Telecommunications. Telephone rates in China are about seven times that of the U.S. Together with low-quality service and slow growth, they are the result of the state-monopolized operation and lack of competition. By joining WTO, the Chinese telecommunications market will be open for fierce and strong competition from foreign companies. Also under agreement with the U.S., China will allow up to 49 percent foreign ownership of all telecom services and 51 percent foreign ownership in value-added and paging services within four years of entry into the WTO. From a monopolized market to one of open competition, China's telecommunications industry is under its greatest pressure ever. The good thing is that Chinese consumers will benefit.

High tech. High tech is the fastest-growing industry in China. The current tariffs for information products are, however, at an average of 13.3 percent. By joining WTO, this tariff will be reduced to zero. By 2005, China would no longer have any tariffs for semiconductors, computers, computer products, telecommunication equipment, etc. China will also stop the "technology for market" practice toward foreign high-tech companies, thus offering them a more friendly investment environment and easier access to the market. While all the relaxation means greater opportunities for foreign competitors, it will mean steep and desperate competition for Chinese companies.

Banking and insurance. At present, foreign banks are operating only in a limited number of Chinese cities. They are also allowed to handle only non-local currency business. As for insurance, there has been a limit in place on the number of foreign insurance companies allowed to operate. By joining the WTO, China will phase out geographic as well as number restrictions by 2005 both for banks and insurance companies, allow banks to offer all-around services in local currency and allow insurance companies to have 50 percent stakes. It is easy to imagine what challenge these changes will mean to China's own aging and reforming banks and its nascent insurance industry.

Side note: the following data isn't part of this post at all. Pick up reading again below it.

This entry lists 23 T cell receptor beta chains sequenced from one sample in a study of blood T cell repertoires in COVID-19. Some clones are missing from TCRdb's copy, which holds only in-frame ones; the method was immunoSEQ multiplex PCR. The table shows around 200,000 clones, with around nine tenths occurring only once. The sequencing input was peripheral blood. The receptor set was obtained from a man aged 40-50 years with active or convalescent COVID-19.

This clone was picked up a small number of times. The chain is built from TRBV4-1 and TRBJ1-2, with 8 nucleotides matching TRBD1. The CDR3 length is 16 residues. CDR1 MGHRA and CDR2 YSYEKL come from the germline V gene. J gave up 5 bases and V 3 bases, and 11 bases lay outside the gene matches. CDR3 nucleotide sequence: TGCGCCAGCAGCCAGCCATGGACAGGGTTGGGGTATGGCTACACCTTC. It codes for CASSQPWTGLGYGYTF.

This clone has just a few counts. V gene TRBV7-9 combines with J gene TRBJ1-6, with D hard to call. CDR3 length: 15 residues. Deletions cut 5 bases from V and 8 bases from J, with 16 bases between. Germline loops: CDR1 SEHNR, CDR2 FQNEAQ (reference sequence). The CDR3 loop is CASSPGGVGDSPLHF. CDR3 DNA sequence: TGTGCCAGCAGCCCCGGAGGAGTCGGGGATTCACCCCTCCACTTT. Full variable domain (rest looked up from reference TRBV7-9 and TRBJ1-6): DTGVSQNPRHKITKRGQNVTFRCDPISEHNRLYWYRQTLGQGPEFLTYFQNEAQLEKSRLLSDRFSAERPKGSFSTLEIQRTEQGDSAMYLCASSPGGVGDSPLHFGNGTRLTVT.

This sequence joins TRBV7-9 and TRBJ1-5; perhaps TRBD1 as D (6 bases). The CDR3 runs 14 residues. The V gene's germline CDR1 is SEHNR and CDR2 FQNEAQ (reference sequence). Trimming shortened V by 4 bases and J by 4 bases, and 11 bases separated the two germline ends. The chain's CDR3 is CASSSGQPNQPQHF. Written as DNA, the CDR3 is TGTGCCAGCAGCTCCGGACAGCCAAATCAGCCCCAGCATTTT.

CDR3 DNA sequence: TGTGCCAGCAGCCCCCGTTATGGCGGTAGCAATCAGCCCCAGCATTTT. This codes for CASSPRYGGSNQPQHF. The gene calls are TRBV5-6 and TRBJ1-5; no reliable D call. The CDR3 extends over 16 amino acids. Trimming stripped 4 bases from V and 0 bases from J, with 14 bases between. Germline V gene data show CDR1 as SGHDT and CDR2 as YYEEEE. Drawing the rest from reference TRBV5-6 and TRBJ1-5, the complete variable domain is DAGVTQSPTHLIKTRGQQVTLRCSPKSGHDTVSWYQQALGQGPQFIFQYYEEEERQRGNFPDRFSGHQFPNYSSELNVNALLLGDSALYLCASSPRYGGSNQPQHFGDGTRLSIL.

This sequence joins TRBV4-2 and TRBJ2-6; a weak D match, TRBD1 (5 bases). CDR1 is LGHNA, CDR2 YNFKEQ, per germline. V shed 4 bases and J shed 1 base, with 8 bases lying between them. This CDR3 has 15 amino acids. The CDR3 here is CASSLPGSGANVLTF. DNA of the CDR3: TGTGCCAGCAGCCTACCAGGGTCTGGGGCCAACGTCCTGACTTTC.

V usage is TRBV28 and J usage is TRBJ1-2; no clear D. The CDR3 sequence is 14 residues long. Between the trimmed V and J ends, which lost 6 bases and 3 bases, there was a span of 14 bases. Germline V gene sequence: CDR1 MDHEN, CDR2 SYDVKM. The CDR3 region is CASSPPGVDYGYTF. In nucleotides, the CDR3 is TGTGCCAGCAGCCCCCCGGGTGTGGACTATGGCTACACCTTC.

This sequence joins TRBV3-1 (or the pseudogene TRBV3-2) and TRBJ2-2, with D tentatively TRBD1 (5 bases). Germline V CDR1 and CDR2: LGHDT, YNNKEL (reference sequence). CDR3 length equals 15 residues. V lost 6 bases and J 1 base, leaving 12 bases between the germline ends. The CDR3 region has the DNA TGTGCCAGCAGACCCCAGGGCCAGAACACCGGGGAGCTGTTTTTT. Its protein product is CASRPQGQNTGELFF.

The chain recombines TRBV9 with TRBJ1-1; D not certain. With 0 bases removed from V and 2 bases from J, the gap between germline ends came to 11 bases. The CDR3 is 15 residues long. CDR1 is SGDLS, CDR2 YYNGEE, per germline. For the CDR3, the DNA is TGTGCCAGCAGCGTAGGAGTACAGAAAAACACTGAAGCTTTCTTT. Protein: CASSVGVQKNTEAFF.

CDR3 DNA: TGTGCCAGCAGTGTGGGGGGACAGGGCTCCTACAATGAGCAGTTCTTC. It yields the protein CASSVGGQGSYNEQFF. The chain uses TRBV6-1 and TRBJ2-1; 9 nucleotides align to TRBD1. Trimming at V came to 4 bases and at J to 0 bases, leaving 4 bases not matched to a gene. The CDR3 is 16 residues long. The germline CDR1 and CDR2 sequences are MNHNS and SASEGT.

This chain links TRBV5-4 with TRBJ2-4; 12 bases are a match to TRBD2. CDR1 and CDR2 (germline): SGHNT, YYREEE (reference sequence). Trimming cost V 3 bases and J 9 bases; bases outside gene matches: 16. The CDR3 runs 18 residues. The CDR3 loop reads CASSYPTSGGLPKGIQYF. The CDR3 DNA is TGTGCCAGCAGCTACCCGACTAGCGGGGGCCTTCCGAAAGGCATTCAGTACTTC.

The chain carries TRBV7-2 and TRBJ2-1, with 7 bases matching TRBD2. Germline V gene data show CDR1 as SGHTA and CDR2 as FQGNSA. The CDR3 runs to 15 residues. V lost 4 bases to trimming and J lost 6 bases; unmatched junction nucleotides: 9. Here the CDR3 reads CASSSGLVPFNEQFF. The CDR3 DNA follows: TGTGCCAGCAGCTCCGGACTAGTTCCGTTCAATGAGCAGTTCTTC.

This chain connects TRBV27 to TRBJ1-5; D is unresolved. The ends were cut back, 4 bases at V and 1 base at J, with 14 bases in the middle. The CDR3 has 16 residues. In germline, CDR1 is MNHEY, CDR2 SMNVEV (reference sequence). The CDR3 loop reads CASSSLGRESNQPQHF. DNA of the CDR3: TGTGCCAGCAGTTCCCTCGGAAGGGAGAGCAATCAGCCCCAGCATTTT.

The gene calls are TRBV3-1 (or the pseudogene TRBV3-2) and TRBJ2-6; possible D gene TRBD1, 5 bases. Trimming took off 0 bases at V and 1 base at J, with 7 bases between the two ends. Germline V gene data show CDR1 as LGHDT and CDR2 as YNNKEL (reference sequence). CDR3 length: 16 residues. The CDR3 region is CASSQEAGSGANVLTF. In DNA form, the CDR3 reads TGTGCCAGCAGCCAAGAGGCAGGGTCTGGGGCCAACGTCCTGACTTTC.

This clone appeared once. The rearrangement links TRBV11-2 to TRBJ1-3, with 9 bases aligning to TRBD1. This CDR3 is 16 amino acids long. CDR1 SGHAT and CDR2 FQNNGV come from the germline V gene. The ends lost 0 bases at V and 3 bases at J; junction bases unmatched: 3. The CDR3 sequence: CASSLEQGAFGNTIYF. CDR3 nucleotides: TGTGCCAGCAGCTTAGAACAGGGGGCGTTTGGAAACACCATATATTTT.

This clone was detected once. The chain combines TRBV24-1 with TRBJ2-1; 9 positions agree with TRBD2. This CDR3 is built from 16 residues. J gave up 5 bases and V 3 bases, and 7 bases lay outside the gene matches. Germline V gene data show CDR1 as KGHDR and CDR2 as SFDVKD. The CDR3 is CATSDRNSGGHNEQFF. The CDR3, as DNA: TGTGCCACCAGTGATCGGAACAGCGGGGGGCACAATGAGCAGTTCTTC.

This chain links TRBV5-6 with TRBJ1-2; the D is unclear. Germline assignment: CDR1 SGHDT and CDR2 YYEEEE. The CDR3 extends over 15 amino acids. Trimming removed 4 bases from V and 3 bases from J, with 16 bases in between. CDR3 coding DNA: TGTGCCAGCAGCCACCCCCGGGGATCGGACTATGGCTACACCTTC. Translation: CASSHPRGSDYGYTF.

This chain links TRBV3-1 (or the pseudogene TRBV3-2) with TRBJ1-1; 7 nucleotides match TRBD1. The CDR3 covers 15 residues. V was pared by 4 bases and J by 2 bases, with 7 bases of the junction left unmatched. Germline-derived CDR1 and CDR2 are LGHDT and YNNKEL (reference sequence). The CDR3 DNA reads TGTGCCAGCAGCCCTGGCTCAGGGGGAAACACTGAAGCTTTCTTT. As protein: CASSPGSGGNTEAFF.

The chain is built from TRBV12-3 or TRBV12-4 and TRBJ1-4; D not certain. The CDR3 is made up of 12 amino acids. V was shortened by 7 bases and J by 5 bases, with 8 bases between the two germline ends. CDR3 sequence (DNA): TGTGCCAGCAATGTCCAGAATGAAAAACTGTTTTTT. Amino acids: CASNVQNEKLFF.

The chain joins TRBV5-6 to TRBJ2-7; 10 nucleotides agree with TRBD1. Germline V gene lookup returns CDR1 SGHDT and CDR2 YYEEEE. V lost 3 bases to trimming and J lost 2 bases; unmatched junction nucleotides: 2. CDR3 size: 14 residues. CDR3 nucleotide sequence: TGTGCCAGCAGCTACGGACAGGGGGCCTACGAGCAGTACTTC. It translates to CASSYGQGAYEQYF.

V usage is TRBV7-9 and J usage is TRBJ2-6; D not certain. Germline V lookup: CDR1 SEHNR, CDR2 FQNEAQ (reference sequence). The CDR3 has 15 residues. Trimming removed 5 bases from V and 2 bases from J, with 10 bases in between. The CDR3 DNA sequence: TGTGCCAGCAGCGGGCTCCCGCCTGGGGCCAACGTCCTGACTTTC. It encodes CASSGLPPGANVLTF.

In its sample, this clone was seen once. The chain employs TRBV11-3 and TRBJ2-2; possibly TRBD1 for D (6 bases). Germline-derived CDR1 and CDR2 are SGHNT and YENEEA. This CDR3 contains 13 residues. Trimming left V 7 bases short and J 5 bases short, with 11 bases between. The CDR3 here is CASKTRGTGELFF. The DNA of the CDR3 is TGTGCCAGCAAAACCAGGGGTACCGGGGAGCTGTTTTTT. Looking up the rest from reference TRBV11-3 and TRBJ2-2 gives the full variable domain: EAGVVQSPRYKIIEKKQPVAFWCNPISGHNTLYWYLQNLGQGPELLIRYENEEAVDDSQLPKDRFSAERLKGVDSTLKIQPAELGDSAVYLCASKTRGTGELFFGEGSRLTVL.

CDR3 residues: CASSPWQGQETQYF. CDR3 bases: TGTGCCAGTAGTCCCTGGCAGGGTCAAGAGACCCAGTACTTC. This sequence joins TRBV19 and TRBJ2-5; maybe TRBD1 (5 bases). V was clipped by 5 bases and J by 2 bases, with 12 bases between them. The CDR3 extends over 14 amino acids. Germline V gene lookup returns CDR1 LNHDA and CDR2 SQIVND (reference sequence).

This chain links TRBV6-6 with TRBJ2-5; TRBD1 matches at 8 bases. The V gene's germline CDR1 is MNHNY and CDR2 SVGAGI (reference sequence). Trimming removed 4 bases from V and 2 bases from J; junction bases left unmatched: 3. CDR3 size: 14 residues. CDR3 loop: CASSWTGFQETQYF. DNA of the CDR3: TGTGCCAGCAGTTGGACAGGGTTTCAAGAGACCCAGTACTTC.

Other industries. From pharmaceutical to timber, from hotel management to movie theaters, by joining the WTO, China will either import more products from those industries or allow foreign companies more ownership in those businesses. With the WTO, China will also drop the ban on commodity wholesale business by foreign companies.

All in all, China is facing serious challenges on many economic fronts with membership in the WTO. Those challenges look more like a roller-coaster ride in a storm than a reward in sunshine. But the Chinese people have been preparing for these challenges for years.

As the Chinese language characters for "crisis" indicate, there is always opportunity in crisis. To get better opportunities to trade in the world community and to enhance its economy, China is willing to face the "crisis" of great competition from the developed economies, including the most developed of them all, the United States.

If one would still like to think of the WTO membership as a reward to China, think of it as a reward to the effort and courage of the Chinese people, who have lived in a closed and stagnant economic system and are now ready to embrace the world.

Wendy Liu is a freelance writer and businesswoman who lives in Federal Way.

Copyright (c) 1999 Seattle Times Company, All Rights Reserved.